You’re still sucking away when a new client arrives to hear your presentation for their exciting new product. When the client shakes your hand and pats your back, you respond in kind. You pat the back of his cheap, wool coat several times. When you pull away you notice wool on your hand (tinged with red) and red stains on the back of his cheap coat. You lose the account, but get a $200 dry cleaning bill for his coat. Your boss gives you a pink slip and a candy cane and makes a mental note to return the Christmas gift he and your mother you. Security tosses you out the door and you land at the feet of a bell ringer who asks you for a donation. You give her your candy cane as you’ve vowed to give them up. It’s a sad story.

My local paper had a list of tips for sending Christmas cards. Tip # 1: Select cards suitable for the recipient’s beliefs. This means if you’re sending to a couple and one half is Jewish; don’t send a Christmas card, send a holiday card. The Christmas card selection in a store is huge, but, the Chanukah selection? Don’t blink or you’ll miss it.

Tip # 2:  Make sure all names are spelled correctly. In some cases this doesn’t matter as I’ve received cards with the senders name only. Talk about an impersonal assembly line.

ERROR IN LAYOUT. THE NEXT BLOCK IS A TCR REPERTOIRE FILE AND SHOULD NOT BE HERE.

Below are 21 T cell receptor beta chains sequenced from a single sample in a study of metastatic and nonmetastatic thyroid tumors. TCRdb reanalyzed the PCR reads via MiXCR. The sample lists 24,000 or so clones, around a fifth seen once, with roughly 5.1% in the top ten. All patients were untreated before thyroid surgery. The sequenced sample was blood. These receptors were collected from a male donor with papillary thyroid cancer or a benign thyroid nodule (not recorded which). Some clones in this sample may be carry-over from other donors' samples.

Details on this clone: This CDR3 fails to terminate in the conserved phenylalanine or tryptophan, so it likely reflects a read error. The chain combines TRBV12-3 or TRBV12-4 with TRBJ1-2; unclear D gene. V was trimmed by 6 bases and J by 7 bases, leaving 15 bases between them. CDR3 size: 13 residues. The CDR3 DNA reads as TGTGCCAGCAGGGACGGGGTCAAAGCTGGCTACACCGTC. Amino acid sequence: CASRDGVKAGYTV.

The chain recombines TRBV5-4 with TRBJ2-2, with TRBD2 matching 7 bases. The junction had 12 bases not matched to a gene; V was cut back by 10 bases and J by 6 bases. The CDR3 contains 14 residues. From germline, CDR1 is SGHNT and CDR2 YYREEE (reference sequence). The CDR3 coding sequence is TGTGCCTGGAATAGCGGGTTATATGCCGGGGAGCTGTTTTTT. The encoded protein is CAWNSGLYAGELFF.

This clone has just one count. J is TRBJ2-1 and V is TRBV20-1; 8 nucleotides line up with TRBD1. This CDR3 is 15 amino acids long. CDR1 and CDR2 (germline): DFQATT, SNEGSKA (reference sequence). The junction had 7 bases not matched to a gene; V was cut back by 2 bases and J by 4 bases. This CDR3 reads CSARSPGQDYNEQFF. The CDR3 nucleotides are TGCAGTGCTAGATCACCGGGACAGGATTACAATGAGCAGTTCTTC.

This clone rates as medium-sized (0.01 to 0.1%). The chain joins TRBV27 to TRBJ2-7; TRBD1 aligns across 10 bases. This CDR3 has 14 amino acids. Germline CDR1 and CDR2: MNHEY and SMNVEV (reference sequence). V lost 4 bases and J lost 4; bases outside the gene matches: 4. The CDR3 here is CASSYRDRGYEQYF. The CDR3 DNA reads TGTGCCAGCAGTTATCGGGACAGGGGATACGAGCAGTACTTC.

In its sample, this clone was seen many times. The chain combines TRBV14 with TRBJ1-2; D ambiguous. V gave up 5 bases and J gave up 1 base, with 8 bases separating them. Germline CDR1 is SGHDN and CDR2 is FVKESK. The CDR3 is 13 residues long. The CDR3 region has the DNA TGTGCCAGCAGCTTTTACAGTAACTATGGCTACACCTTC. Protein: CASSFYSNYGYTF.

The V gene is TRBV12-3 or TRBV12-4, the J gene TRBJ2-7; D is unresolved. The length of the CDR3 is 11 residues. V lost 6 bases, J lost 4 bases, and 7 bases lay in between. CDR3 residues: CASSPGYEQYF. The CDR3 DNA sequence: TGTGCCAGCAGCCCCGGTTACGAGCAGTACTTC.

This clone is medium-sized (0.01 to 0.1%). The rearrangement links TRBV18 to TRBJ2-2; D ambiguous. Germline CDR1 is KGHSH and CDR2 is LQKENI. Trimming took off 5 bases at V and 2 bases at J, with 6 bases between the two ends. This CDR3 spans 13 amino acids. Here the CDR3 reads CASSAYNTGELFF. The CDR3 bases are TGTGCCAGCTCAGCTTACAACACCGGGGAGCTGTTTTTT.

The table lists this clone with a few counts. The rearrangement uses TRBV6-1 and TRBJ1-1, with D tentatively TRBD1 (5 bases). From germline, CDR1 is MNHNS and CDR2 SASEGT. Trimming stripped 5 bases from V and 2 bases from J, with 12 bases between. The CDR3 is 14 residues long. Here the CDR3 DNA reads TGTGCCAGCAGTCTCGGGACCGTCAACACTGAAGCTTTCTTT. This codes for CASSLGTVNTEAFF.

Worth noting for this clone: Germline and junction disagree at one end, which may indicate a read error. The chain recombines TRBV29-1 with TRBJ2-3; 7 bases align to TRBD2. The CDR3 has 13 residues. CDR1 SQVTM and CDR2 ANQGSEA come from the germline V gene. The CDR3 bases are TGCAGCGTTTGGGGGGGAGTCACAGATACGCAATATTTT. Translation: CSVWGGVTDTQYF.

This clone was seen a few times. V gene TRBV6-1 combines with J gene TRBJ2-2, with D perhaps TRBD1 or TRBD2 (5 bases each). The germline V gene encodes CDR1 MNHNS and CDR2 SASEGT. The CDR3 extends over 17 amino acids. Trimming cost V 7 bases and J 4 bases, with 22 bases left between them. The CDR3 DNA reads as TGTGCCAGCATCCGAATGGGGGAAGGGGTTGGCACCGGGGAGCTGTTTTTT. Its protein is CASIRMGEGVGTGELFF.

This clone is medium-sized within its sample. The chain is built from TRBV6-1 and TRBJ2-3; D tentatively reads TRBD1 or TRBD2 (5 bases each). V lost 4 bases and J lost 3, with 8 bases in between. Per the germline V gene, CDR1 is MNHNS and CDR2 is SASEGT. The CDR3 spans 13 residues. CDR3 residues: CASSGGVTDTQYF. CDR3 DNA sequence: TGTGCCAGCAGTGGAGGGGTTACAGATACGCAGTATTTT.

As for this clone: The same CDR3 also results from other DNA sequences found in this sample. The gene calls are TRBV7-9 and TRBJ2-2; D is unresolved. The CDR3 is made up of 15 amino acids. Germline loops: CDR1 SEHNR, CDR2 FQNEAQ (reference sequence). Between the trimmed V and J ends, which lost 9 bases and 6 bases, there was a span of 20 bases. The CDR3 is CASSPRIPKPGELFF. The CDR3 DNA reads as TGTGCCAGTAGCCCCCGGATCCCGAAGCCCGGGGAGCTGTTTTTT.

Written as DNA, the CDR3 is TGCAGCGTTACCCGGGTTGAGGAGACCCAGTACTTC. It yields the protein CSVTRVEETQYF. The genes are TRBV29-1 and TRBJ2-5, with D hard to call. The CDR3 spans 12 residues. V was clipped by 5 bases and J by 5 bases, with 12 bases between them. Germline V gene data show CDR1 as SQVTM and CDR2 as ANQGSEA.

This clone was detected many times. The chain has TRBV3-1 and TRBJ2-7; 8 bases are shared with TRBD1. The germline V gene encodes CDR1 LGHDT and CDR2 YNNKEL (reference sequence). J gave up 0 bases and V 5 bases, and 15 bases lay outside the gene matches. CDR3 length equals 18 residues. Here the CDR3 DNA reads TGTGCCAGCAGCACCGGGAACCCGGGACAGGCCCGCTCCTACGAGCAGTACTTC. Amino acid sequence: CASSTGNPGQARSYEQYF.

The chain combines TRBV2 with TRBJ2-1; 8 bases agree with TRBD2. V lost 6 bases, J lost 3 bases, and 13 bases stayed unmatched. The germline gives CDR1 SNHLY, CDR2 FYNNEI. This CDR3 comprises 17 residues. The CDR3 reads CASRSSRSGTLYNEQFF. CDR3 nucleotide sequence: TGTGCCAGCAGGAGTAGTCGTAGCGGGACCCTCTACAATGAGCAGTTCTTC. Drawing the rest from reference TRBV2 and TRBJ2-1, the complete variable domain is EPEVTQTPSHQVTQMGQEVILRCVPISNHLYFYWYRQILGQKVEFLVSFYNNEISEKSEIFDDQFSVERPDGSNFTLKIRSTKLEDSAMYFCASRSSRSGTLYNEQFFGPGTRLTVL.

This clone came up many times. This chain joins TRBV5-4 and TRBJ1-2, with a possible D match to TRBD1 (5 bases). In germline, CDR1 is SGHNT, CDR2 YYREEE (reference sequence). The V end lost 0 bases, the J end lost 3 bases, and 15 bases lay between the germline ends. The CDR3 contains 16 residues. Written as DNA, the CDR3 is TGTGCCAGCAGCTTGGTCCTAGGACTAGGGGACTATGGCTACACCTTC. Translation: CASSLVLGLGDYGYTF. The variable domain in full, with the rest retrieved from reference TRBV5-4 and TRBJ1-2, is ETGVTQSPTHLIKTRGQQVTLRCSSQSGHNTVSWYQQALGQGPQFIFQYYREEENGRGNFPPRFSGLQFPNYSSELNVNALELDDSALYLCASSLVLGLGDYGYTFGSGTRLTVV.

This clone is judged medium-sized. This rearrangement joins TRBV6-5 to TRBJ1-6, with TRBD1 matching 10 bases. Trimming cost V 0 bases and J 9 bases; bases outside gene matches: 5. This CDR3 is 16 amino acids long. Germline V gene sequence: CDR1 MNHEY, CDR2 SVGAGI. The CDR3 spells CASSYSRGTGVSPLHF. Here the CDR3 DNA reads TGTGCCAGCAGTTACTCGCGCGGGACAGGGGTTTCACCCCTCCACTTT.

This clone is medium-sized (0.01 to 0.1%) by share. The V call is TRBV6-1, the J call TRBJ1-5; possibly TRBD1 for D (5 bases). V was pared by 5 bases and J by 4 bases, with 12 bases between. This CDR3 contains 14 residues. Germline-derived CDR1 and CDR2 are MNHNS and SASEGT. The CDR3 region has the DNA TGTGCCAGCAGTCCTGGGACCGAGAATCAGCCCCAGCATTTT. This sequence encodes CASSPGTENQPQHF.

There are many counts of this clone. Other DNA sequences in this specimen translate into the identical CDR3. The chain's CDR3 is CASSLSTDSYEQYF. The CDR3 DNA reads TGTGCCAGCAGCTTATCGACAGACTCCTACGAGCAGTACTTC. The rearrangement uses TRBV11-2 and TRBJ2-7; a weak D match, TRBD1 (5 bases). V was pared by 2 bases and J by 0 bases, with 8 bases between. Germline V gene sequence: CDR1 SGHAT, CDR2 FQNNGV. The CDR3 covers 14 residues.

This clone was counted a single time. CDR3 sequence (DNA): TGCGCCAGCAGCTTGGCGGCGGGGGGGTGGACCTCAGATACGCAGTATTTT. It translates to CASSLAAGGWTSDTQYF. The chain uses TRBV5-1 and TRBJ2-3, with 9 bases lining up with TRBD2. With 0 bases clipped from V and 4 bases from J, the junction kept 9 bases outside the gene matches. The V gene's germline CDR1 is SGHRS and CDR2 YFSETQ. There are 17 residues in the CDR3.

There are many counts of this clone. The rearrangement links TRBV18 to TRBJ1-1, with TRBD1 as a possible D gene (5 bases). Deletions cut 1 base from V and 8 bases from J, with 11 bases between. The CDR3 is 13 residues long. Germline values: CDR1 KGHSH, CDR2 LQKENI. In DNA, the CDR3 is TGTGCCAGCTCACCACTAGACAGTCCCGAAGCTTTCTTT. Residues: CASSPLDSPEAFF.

Tip # 3: Sends cards early so they can be displayed. I’ve gotten cards on Christmas Eve and after Christmas telling me I was an afterthought or they sent me one only because I sent them one. 

Tip # 4: It’s ok to include a personal note, but keep it short as the days of the long, rambling newsletter is obsolete. Today, with Facebook everybody already knows your business, even if they don’t care or want to.

Giving Christmas cards can get out of control for just family members. When you get married and Christmas rolls around, you buy your spouse a card. If your spouse has family (most likely they will) you buy cards for their family members, now your in-laws.

Then you and spouse have a child and come Christmas you buy the baby a card even though they can’t read. You buy a card from your child to their awesome Daddy. Then you have a second baby which means more diapers and cards. Come Christmas you buy cards from one illiterate child to another. And now you buy one card for a great daughter and one for a great son. You and spouse buy cards for great daughter and son to give to their mommy or daddy. You buy cards for Wonderful grandma and grandpa from their wonderful grandchildren. Then you buy cards from your children to their Special Uncle which reads, ‘This card is to tell you how much you mean;’ of course they need the card to tell him because they can’t speak! They can’t speak and they can’t write!

After Christmas you buy and send cards to all who gave gifts. You get a card for the wonderful, special, awesome… and the insanity continues.

I just heard the song ‘My Favorite Things’ on the radio. When did this song become a Christmas song and why? I love the Sound of Music and the songs in it, but neither the movie nor the songs scream Christmas. The movie was set in Salzburg, Austria at the start of WWII; nothing in it lends itself to the holiday season. There were no lights, snowmen, reindeer or even a sprig of mistletoe to be seen. To associate this song with Christmas is really s-t-r-e-t-c-h-i-n-g.